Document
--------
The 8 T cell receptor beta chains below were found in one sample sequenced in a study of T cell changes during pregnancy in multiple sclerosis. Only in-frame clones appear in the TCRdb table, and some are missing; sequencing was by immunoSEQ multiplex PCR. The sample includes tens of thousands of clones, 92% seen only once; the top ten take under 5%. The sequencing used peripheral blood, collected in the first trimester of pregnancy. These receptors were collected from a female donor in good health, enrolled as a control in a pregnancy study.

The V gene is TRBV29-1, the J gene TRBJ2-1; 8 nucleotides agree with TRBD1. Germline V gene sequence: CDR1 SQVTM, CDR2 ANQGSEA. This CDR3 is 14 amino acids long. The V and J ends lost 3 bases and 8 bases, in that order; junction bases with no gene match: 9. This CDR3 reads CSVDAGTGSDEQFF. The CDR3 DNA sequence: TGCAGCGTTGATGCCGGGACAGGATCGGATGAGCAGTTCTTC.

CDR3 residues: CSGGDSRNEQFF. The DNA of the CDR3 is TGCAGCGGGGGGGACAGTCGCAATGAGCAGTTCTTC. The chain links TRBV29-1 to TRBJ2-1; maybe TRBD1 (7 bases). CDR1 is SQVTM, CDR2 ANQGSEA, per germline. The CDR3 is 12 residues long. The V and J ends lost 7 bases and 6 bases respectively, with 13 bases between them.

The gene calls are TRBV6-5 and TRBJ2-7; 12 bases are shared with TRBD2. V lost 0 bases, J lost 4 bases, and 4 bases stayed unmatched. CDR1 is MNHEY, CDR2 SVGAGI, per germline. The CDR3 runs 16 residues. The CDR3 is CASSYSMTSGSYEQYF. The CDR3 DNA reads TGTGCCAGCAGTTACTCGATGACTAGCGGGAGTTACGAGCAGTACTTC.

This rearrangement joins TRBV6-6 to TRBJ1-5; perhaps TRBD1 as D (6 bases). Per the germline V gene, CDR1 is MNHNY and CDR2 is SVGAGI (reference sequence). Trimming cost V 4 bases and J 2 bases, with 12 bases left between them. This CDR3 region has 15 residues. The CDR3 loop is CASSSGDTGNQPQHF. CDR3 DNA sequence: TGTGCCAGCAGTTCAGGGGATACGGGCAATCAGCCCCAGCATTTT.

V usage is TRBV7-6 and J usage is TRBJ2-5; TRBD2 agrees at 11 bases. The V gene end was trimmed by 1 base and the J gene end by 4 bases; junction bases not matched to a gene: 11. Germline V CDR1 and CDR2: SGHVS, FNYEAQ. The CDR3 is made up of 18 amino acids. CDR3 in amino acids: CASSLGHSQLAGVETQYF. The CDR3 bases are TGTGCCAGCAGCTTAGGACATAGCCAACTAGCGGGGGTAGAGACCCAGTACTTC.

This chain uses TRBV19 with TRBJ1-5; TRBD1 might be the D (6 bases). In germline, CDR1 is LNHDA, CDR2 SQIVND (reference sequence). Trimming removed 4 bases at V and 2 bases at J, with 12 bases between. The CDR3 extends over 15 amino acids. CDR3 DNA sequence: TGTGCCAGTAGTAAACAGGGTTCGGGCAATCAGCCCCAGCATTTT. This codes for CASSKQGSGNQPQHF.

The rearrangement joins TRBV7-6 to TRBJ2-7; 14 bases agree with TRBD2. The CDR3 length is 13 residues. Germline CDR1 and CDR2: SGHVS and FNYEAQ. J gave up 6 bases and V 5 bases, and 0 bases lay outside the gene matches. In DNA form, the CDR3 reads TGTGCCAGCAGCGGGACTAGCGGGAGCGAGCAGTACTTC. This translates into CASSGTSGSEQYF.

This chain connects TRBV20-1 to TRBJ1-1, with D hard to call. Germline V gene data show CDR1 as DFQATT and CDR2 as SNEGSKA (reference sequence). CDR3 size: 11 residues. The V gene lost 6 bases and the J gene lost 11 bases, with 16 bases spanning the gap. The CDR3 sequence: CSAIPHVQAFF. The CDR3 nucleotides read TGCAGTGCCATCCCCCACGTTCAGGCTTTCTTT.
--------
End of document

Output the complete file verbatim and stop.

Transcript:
The 8 T cell receptor beta chains below were found in one sample sequenced in a study of T cell changes during pregnancy in multiple sclerosis. Only in-frame clones appear in the TCRdb table, and some are missing; sequencing was by immunoSEQ multiplex PCR. The sample includes tens of thousands of clones, 92% seen only once; the top ten take under 5%. The sequencing used peripheral blood, collected in the first trimester of pregnancy. These receptors were collected from a female donor in good health, enrolled as a control in a pregnancy study.

The V gene is TRBV29-1, the J gene TRBJ2-1; 8 nucleotides agree with TRBD1. Germline V gene sequence: CDR1 SQVTM, CDR2 ANQGSEA. This CDR3 is 14 amino acids long. The V and J ends lost 3 bases and 8 bases, in that order; junction bases with no gene match: 9. This CDR3 reads CSVDAGTGSDEQFF. The CDR3 DNA sequence: TGCAGCGTTGATGCCGGGACAGGATCGGATGAGCAGTTCTTC.

CDR3 residues: CSGGDSRNEQFF. The DNA of the CDR3 is TGCAGCGGGGGGGACAGTCGCAATGAGCAGTTCTTC. The chain links TRBV29-1 to TRBJ2-1; maybe TRBD1 (7 bases). CDR1 is SQVTM, CDR2 ANQGSEA, per germline. The CDR3 is 12 residues long. The V and J ends lost 7 bases and 6 bases respectively, with 13 bases between them.

The gene calls are TRBV6-5 and TRBJ2-7; 12 bases are shared with TRBD2. V lost 0 bases, J lost 4 bases, and 4 bases stayed unmatched. CDR1 is MNHEY, CDR2 SVGAGI, per germline. The CDR3 runs 16 residues. The CDR3 is CASSYSMTSGSYEQYF. The CDR3 DNA reads TGTGCCAGCAGTTACTCGATGACTAGCGGGAGTTACGAGCAGTACTTC.

This rearrangement joins TRBV6-6 to TRBJ1-5; perhaps TRBD1 as D (6 bases). Per the germline V gene, CDR1 is MNHNY and CDR2 is SVGAGI (reference sequence). Trimming cost V 4 bases and J 2 bases, with 12 bases left between them. This CDR3 region has 15 residues. The CDR3 loop is CASSSGDTGNQPQHF. CDR3 DNA sequence: TGTGCCAGCAGTTCAGGGGATACGGGCAATCAGCCCCAGCATTTT.

V usage is TRBV7-6 and J usage is TRBJ2-5; TRBD2 agrees at 11 bases. The V gene end was trimmed by 1 base and the J gene end by 4 bases; junction bases not matched to a gene: 11. Germline V CDR1 and CDR2: SGHVS, FNYEAQ. The CDR3 is made up of 18 amino acids. CDR3 in amino acids: CASSLGHSQLAGVETQYF. The CDR3 bases are TGTGCCAGCAGCTTAGGACATAGCCAACTAGCGGGGGTAGAGACCCAGTACTTC.

This chain uses TRBV19 with TRBJ1-5; TRBD1 might be the D (6 bases). In germline, CDR1 is LNHDA, CDR2 SQIVND (reference sequence). Trimming removed 4 bases at V and 2 bases at J, with 12 bases between. The CDR3 extends over 15 amino acids. CDR3 DNA sequence: TGTGCCAGTAGTAAACAGGGTTCGGGCAATCAGCCCCAGCATTTT. This codes for CASSKQGSGNQPQHF.

The rearrangement joins TRBV7-6 to TRBJ2-7; 14 bases agree with TRBD2. The CDR3 length is 13 residues. Germline CDR1 and CDR2: SGHVS and FNYEAQ. J gave up 6 bases and V 5 bases, and 0 bases lay outside the gene matches. In DNA form, the CDR3 reads TGTGCCAGCAGCGGGACTAGCGGGAGCGAGCAGTACTTC. This translates into CASSGTSGSEQYF.

This chain connects TRBV20-1 to TRBJ1-1, with D hard to call. Germline V gene data show CDR1 as DFQATT and CDR2 as SNEGSKA (reference sequence). CDR3 size: 11 residues. The V gene lost 6 bases and the J gene lost 11 bases, with 16 bases spanning the gap. The CDR3 sequence: CSAIPHVQAFF. The CDR3 nucleotides read TGCAGTGCCATCCCCCACGTTCAGGCTTTCTTT.